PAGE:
I saw her, once.
“She passed through our village, through fields littered with dead soldiers after her forces overwhelmed the nation of Dumor. Her other Elites followed and then rows of white-robed Inquisitors, wielding the white-and-silver banners of the White Wolf. Where they went, the sky dimmed and the ground cracked—the clouds gathered behind the army as if a creature alive, black and churning in fury. As if the goddess of Death herself had come.
“She paused to look down at one of our dying soldiers. He trembled on the ground, but his eyes stayed on her. He spat something at her. She only stared back at him. I don’t know what he saw in her expression, but his muscles tightened, his legs pushing against the dirt as he tried in vain to get away from her. Then the man started to scream. It is a sound I shall never forget as long as I live. She nodded to her Rainmaker, and he descended from his horse to plunge a sword through the dying soldier. Her face did not change at all. She simply rode on.
“I never saw her again. But even now, as an old man, I remember her as clearly as if she were standing before me. She was ice personified. There was once a time when darkness shrouded the world, and the darkness had a queen.”
—A witness’s account of Queen Adelina’s siege
on the nation of Dumor
The Village of Pon-de-Terre
28 Marzien, 1402
Moritas was sealed in the Underworld by the other gods. But Amare, the god of Love, took pity on the young, dark-hearted goddess. He brought her gifts from the living world, rays of sunshine bundled in baskets, fresh rain in glass jars. Amare fell in love—as he was frequently wont to do—with Moritas, and his visits resulted in the births of Formidite and Caldora.
—An Exploration of Ancient and Modern Myths, by Mordove Senia
I have had the same nightmare for the past month. Every night, without fail.
I am asleep in my royal chambers at the Estenzian palace when a creaking sound wakes me. I sit up in bed and look around. Rain lashes the windowpanes. Violetta sleeps next to me, having crept into my chambers at the sound of the thunder, and under the blankets, her body is curled close at my side. I hear the creaking again. The door of my room is slightly ajar and slowly opening. Beyond it is something horrifying, a darkness full of claws and fangs, something I never see but always know is there. The silks I’m wearing turn unbearably cold, as if I am neck deep in a winter sea, and I cannot stop myself from trembling. I shake Violetta, but she does not stir.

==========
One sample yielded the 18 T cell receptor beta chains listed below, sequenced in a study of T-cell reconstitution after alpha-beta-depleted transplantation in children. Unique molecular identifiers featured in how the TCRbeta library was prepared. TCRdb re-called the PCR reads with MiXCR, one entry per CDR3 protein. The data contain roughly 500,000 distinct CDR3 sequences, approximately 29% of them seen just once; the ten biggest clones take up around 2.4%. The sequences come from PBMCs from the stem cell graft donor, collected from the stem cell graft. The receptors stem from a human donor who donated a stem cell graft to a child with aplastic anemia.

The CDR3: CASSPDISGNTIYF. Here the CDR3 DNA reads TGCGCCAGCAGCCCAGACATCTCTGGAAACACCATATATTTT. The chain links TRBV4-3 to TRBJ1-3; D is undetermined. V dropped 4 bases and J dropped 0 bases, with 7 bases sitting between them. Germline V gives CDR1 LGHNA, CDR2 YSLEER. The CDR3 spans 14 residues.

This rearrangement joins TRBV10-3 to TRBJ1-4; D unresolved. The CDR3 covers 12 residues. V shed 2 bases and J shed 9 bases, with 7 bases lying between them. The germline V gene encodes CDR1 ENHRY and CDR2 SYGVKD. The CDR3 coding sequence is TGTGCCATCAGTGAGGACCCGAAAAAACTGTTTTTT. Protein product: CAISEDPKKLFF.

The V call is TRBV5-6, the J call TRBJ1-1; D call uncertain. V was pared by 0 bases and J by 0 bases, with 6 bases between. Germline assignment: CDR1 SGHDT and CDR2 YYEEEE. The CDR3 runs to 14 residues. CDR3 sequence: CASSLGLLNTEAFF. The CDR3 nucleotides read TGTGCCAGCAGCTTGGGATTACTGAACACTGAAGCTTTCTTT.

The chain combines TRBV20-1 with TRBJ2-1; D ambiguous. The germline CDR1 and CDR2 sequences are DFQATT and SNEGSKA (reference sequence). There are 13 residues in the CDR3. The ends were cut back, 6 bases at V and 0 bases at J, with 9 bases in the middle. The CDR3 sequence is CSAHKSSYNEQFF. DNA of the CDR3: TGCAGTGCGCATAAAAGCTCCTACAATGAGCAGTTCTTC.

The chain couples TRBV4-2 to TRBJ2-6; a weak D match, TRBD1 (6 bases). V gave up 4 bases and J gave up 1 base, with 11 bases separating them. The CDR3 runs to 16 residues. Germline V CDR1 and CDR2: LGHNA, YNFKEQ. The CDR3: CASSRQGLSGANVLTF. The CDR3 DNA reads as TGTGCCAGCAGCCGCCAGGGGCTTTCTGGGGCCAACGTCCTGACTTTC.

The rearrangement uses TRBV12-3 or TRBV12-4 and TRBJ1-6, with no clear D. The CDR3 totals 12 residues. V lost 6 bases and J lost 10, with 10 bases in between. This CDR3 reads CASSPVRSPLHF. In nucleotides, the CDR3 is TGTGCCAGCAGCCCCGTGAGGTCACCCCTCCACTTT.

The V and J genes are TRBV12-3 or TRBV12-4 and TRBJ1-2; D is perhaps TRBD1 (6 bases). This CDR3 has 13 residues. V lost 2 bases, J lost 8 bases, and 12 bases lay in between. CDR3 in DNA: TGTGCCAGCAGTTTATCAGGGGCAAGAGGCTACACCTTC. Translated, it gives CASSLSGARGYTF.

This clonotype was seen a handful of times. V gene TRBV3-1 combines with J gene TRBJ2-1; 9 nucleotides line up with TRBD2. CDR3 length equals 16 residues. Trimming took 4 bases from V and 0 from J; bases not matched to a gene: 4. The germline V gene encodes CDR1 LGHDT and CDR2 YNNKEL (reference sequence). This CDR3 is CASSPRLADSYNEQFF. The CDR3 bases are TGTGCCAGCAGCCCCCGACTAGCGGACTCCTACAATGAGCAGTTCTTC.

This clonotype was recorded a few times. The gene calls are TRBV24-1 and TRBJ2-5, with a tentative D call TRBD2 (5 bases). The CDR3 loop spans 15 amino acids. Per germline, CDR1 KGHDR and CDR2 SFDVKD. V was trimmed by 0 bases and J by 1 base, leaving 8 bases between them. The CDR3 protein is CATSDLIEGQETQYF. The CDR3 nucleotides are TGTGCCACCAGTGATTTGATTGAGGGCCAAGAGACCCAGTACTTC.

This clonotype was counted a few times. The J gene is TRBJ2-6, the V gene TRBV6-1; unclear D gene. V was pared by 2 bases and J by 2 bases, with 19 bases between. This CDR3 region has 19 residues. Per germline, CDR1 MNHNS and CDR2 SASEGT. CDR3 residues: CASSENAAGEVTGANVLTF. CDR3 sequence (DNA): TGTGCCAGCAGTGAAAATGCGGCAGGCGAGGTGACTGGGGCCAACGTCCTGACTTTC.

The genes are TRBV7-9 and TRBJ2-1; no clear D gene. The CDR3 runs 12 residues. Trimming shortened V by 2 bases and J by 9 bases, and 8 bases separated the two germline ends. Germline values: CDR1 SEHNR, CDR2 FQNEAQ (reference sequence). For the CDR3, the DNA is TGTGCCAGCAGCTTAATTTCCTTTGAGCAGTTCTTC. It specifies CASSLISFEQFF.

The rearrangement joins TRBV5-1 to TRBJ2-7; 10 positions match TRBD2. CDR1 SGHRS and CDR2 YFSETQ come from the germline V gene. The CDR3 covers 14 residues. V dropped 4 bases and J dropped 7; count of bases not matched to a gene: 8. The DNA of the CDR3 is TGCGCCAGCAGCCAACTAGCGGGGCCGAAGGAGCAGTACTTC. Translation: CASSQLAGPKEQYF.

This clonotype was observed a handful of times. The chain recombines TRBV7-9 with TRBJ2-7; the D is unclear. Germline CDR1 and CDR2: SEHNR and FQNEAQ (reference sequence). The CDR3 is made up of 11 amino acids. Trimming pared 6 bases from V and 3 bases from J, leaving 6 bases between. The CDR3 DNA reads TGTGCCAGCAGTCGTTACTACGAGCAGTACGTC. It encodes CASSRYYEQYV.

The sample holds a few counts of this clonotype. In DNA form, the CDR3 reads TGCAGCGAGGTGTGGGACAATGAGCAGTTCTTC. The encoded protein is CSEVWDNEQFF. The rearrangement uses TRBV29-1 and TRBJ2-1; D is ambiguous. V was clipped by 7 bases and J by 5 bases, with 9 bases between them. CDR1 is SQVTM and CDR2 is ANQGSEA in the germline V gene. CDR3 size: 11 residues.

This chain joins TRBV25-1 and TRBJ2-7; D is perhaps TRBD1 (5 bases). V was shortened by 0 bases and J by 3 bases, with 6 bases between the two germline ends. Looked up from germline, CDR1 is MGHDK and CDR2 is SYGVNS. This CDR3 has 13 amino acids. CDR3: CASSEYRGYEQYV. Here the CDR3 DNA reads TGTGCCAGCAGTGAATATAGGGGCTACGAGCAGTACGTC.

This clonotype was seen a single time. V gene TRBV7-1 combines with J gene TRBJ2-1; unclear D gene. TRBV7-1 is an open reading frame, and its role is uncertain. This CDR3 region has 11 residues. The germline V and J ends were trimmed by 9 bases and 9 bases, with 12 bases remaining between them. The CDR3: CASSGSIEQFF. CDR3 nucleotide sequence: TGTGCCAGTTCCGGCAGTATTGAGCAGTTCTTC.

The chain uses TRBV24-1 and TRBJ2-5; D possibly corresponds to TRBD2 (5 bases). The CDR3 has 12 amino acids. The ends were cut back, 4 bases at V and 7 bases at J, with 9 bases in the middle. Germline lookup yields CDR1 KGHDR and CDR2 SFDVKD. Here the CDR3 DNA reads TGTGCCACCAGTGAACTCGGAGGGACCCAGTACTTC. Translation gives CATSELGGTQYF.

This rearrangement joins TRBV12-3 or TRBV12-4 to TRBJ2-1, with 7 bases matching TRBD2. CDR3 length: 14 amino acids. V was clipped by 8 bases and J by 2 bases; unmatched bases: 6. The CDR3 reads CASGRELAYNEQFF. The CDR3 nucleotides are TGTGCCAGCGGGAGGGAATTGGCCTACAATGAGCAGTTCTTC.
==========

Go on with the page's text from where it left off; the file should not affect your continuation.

Then I jump out of bed and rush to close the door, but I can’t—whatever is on the other side is too strong. I turn to my sister.
“Help me!” I call to her desperately. She still does not move, and I realize that she is not asleep, but dead.
I startle awake, in the same bed and same chambers, with Violetta sleeping beside me. Just a nightmare, I tell myself. I lie there for a moment, trembling. Then I hear that creaking sound, and I see the door is starting to open once more. Again, I jump out of bed and rush to close it, shouting for Violetta. Again, I realize that my sister is dead. Again, I will bolt awake in bed and see the door opening.
I will wake a hundred times, lost in the madness of this nightmare, until the sunlight streaming through my windows finally burns the scene away. Even then, hours later, I cannot be sure I am not still in my dream.
I am afraid that, one night, I will never wake. I will be doomed to rush to that door over and over again, running from a nightmare in which I am always, forever, lost.
A year ago, it would have been my sister, Violetta, riding at my side. Today, it is Sergio and my Inquisition. They are the same white-robed, ruthless army that Kenettra’s always known—except, of course, they now serve me. When I glance back at them, all I see is a river of white, their pristine cloaks contrasted against the somber sky. I turn around in my saddle and return to gazing at the burned houses that go by as we ride.
I look different from when I first took the throne. My hair has grown long again, silver as a sheet of shifting metal, and I no longer wear a mask or an illusion to hide the scarred side of my face. Instead, my hair is pulled back in a braided bun, jewels woven into the locks. My long, dark cape billows behind me and down my horse’s quarters. My face is fully exposed.
I want the people of Dumor to see their new queen.
Finally, as we pass through an abandoned temple square, I find who I’m looking for. Magiano had initially left me and the rest of my Kenettran troops right after we entered the city of Tarannen, no doubt wandered off somewhere in search of leftover treasures from homes abandoned by fleeing citizens. It’s a habit he picked up soon after I became queen, when I first turned my sights on the states and nations around Kenettra.
As we approach, he rides through the empty square and slows his horse to a trot beside me. Sergio shoots him an annoyed look, although he says nothing. Magiano just winks back. His mess of long braids is tied high on his head today, his menagerie of mismatched robes replaced with a gold breastplate and heavy cloak. His armor is ornate, dotted with gemstones, and if one didn’t know better, one would assume at first glance that he was the ruler here. The pupils of his eyes are slitted, and his expression is lazy under the midday sun. An assortment of musical instruments is looped across his shoulders. Heavy bags clink at his horse’s flanks.
“You are all looking magnificent this morning!” he calls out cheerfully to my Inquisitors. They just bow their heads at his arrival. Everyone knows that openly showing any disrespect for Magiano means instant death at my hands.
I raise an eyebrow. “Treasure hunting?” I say.